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Editorial: A better way to regulate taxis

Taxicabs wait to be called to the main que at Tampa International Airport.

DANIEL WALLACE | Times (2011)

Taxicabs wait to be called to the main que at Tampa International Airport.

Hillsborough County needs a better way to regulate the taxicab industry, and a solution finally is on the table. Two Tampa Bay area legislators have committed to push a bill in the 2014 Legislature that would clear the way to abolish Hillsborough's Public Transportation Commission, the agency that oversees taxis, ambulances and other for-hire vehicles. Disbanding this stand-alone agency and handing its job to county government would be good for taxpayers and consumers. The Hillsborough legislative delegation should make this bill a priority.

The anticipated legislation by Sen. Jeff Brandes, R-St. Petersburg, and Rep. Jamie Grant, R-Tampa, would place a question on the 2014 ballot allowing Hillsborough voters to decide whether the PTC should continue to operate. The agency is the only one of its kind in the state, created by the Legislature in 1976 to regulate the for-hire vehicle industry. Staff members conduct criminal background checks on drivers and ensure that vehicles are safe and in good condition. If voters disband the PTC, its job would be handed over to county government, as is the case in other jurisdictions across the state.

Brandes is right that the PTC is archaic and anti-consumer. Its outdated rules have artificially limited competition, kept new on-command taxi services from the market and served to protect the big cab companies. The PTC also has a history of going rogue; its most recent director resigned after Tampa Bay Times reports that he was moonlighting while payroll records showed he was on the agency clock or out sick. And a prior chairman, former County Commissioner Kevin White, is in federal prison for bribery connected to his duties at the agency.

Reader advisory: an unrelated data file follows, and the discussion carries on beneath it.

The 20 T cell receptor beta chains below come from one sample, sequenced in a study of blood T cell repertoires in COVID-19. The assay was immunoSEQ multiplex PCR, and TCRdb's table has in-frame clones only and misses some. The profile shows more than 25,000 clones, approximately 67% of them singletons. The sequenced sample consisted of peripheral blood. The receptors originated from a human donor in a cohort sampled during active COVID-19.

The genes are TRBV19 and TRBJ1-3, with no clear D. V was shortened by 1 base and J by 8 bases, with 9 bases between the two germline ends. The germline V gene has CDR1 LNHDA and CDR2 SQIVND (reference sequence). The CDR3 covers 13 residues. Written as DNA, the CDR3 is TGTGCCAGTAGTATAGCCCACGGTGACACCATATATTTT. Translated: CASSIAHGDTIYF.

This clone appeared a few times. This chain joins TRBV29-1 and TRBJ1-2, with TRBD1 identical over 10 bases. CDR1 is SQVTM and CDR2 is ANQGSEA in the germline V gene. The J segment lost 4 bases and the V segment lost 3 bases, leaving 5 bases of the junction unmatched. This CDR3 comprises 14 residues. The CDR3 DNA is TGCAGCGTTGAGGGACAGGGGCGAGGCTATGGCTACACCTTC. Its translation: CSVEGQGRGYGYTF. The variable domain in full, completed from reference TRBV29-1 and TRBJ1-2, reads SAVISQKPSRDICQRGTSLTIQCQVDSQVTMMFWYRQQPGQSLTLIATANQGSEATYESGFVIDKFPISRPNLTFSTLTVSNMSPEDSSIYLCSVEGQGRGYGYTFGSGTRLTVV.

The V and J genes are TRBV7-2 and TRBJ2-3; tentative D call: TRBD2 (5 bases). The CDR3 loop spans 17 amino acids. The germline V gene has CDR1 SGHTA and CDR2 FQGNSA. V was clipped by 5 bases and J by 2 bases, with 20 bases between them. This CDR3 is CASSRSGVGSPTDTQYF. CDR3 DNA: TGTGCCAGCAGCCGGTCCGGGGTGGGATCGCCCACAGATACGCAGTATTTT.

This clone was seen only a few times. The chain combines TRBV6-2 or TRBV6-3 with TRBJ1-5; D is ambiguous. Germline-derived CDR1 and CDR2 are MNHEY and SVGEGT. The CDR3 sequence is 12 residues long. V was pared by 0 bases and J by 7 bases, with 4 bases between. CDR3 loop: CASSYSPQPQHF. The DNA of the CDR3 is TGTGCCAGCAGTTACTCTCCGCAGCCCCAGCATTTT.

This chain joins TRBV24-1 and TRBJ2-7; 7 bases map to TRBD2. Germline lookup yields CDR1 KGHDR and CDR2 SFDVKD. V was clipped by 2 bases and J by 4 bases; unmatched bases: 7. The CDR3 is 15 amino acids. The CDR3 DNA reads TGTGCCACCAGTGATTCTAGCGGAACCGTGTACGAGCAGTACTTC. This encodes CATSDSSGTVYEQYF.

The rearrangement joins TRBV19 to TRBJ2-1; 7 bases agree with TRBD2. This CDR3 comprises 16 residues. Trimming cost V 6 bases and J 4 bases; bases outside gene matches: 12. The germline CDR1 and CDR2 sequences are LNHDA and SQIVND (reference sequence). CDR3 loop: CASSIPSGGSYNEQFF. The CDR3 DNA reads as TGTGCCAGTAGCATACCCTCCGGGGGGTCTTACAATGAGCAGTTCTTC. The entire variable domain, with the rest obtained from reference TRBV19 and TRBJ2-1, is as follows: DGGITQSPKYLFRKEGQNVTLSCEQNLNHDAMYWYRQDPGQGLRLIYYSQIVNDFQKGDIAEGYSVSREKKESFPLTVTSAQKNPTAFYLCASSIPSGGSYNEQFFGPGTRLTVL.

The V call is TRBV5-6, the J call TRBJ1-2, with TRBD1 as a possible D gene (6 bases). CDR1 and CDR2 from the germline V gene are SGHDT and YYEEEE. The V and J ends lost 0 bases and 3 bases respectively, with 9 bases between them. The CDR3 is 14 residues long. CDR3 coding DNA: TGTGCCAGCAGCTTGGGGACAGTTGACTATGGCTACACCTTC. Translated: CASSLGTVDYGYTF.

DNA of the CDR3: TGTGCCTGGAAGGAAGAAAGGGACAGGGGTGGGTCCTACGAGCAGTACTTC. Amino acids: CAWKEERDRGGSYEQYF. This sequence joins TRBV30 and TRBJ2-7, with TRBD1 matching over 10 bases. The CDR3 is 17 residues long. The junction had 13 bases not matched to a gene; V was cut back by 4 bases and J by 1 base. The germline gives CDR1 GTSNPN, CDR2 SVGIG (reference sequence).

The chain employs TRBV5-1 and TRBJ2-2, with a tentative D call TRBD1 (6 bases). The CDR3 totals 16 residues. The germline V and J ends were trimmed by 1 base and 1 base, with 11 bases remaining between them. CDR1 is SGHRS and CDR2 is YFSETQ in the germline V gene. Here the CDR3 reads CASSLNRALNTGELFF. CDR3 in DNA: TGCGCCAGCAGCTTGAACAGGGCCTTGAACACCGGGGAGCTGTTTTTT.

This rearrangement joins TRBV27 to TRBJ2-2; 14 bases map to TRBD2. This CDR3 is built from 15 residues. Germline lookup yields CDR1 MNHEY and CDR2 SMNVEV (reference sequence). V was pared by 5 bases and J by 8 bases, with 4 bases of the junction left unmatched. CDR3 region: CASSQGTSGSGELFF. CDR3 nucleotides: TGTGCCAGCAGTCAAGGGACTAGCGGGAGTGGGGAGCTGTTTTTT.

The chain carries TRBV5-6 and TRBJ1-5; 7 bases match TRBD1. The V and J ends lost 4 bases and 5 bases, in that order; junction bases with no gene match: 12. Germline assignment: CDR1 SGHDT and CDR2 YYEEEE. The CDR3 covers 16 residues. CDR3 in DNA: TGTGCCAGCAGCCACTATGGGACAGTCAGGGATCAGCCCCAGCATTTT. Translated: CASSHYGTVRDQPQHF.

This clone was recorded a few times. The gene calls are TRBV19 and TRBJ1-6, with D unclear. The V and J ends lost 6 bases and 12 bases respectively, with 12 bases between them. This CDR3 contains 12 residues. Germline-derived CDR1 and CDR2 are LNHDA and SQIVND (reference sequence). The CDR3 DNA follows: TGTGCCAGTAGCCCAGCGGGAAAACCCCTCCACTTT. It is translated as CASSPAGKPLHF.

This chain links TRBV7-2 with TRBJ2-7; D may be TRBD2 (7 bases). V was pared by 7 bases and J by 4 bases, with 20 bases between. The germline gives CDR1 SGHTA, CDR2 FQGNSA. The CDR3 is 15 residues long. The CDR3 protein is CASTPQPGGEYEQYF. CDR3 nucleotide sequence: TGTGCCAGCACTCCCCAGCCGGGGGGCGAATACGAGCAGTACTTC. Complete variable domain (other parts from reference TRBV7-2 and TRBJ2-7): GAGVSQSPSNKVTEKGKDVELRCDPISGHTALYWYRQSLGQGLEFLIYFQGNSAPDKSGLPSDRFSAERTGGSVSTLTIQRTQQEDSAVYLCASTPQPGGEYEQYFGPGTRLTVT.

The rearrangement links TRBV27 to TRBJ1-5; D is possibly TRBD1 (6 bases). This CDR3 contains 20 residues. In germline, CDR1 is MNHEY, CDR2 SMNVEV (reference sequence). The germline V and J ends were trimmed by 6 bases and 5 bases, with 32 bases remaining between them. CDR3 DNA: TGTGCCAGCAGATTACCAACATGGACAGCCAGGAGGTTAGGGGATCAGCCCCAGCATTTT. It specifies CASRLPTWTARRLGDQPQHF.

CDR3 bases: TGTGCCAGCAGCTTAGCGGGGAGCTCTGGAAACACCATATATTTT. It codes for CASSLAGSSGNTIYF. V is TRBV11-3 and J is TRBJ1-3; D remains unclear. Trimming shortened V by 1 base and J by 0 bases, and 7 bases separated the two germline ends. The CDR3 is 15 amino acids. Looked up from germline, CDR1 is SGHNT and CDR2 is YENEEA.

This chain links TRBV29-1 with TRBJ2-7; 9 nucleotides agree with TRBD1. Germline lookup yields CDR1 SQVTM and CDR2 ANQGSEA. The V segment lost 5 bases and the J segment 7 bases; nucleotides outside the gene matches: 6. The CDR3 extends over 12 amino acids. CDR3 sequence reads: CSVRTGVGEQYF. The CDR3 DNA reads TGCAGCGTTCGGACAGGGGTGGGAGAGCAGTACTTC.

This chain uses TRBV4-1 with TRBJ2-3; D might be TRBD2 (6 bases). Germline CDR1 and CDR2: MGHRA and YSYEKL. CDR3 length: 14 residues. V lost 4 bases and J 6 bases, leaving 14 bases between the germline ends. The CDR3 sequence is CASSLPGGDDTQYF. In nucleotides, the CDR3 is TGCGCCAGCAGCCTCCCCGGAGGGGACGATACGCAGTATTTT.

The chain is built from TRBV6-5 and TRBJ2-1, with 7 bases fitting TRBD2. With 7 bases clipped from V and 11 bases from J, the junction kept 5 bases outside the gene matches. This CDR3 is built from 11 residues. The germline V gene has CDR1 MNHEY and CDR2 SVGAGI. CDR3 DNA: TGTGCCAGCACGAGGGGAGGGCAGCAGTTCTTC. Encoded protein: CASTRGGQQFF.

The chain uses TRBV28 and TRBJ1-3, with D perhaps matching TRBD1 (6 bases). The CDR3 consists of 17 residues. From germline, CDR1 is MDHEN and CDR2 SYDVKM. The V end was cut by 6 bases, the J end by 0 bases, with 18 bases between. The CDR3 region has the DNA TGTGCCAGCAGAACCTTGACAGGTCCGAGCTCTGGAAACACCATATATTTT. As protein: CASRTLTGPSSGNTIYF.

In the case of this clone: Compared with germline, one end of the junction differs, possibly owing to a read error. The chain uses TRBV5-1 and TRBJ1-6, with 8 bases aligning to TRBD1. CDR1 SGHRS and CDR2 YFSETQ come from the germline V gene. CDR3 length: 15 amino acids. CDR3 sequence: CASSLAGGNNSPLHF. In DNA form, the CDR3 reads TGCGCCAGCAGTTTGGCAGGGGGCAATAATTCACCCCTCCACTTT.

Local elected officials who serve on the PTC board say they are reforming the agency to make it more responsive and in tune with the marketplace. But previous boards have said the same thing. And what agency needs a seven-member board overseeing a 10-member staff? Folding the investigators under the county would be more efficient, and it would bring a new level of public scrutiny to the operation. Moving to the county could cut overhead and staffing costs, savings that could be passed on to the industry and consumers in the form of lower permitting fees.

The public has a legitimate interest in ensuring that taxis are safe and reliable. But there's no need for a special agency to do the job. And there's no sense in continuing to wait for the PTC to clean up its act. The legislative delegation should support this proposed legislation and work hard next session to pass it.

Editorial: A better way to regulate taxis 11/15/13 [Last modified: Friday, November 15, 2013 6:14pm]
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